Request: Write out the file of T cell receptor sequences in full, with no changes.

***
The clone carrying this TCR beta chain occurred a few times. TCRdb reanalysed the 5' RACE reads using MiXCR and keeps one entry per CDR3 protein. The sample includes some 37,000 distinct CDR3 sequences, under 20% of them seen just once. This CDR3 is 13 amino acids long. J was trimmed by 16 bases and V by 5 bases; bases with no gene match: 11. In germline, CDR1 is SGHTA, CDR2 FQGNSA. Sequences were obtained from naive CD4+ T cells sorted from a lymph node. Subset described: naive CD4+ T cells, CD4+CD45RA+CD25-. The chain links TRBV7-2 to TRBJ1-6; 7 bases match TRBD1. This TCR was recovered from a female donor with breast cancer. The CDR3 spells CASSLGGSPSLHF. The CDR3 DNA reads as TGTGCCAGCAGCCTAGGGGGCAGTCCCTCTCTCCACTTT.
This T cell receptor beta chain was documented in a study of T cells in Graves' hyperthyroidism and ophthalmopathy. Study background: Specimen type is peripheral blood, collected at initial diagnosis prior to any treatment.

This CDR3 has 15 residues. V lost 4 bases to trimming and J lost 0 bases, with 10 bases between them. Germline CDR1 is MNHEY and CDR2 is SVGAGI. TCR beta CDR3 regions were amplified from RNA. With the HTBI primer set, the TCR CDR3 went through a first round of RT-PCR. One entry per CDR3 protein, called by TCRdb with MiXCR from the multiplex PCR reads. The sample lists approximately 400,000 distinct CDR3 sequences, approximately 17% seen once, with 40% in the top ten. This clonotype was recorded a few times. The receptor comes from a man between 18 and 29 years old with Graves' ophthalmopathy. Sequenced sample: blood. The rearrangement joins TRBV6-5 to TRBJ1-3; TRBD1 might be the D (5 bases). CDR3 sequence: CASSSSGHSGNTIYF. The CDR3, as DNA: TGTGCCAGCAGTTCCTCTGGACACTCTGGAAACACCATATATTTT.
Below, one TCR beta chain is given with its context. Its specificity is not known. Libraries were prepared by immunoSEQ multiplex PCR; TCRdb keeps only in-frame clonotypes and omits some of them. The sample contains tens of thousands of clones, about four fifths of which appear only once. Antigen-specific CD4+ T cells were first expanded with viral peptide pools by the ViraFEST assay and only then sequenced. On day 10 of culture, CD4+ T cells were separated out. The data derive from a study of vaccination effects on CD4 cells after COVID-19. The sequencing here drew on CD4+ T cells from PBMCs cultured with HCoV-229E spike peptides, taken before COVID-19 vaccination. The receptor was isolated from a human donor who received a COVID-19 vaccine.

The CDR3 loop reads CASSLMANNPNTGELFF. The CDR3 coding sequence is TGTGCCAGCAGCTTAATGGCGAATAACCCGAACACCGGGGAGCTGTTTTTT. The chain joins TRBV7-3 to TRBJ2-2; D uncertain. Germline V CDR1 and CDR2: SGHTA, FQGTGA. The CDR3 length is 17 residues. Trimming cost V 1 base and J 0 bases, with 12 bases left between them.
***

The clone carrying this TCR beta chain occurred a few times. TCRdb reanalysed the 5' RACE reads using MiXCR and keeps one entry per CDR3 protein. The sample includes some 37,000 distinct CDR3 sequences, under 20% of them seen just once. This CDR3 is 13 amino acids long. J was trimmed by 16 bases and V by 5 bases; bases with no gene match: 11. In germline, CDR1 is SGHTA, CDR2 FQGNSA. Sequences were obtained from naive CD4+ T cells sorted from a lymph node. Subset described: naive CD4+ T cells, CD4+CD45RA+CD25-. The chain links TRBV7-2 to TRBJ1-6; 7 bases match TRBD1. This TCR was recovered from a female donor with breast cancer. The CDR3 spells CASSLGGSPSLHF. The CDR3 DNA reads as TGTGCCAGCAGCCTAGGGGGCAGTCCCTCTCTCCACTTT.
This T cell receptor beta chain was documented in a study of T cells in Graves' hyperthyroidism and ophthalmopathy. Study background: Specimen type is peripheral blood, collected at initial diagnosis prior to any treatment.

This CDR3 has 15 residues. V lost 4 bases to trimming and J lost 0 bases, with 10 bases between them. Germline CDR1 is MNHEY and CDR2 is SVGAGI. TCR beta CDR3 regions were amplified from RNA. With the HTBI primer set, the TCR CDR3 went through a first round of RT-PCR. One entry per CDR3 protein, called by TCRdb with MiXCR from the multiplex PCR reads. The sample lists approximately 400,000 distinct CDR3 sequences, approximately 17% seen once, with 40% in the top ten. This clonotype was recorded a few times. The receptor comes from a man between 18 and 29 years old with Graves' ophthalmopathy. Sequenced sample: blood. The rearrangement joins TRBV6-5 to TRBJ1-3; TRBD1 might be the D (5 bases). CDR3 sequence: CASSSSGHSGNTIYF. The CDR3, as DNA: TGTGCCAGCAGTTCCTCTGGACACTCTGGAAACACCATATATTTT.
Below, one TCR beta chain is given with its context. Its specificity is not known. Libraries were prepared by immunoSEQ multiplex PCR; TCRdb keeps only in-frame clonotypes and omits some of them. The sample contains tens of thousands of clones, about four fifths of which appear only once. Antigen-specific CD4+ T cells were first expanded with viral peptide pools by the ViraFEST assay and only then sequenced. On day 10 of culture, CD4+ T cells were separated out. The data derive from a study of vaccination effects on CD4 cells after COVID-19. The sequencing here drew on CD4+ T cells from PBMCs cultured with HCoV-229E spike peptides, taken before COVID-19 vaccination. The receptor was isolated from a human donor who received a COVID-19 vaccine.

The CDR3 loop reads CASSLMANNPNTGELFF. The CDR3 coding sequence is TGTGCCAGCAGCTTAATGGCGAATAACCCGAACACCGGGGAGCTGTTTTTT. The chain joins TRBV7-3 to TRBJ2-2; D uncertain. Germline V CDR1 and CDR2: SGHTA, FQGTGA. The CDR3 length is 17 residues. Trimming cost V 1 base and J 0 bases, with 12 bases left between them.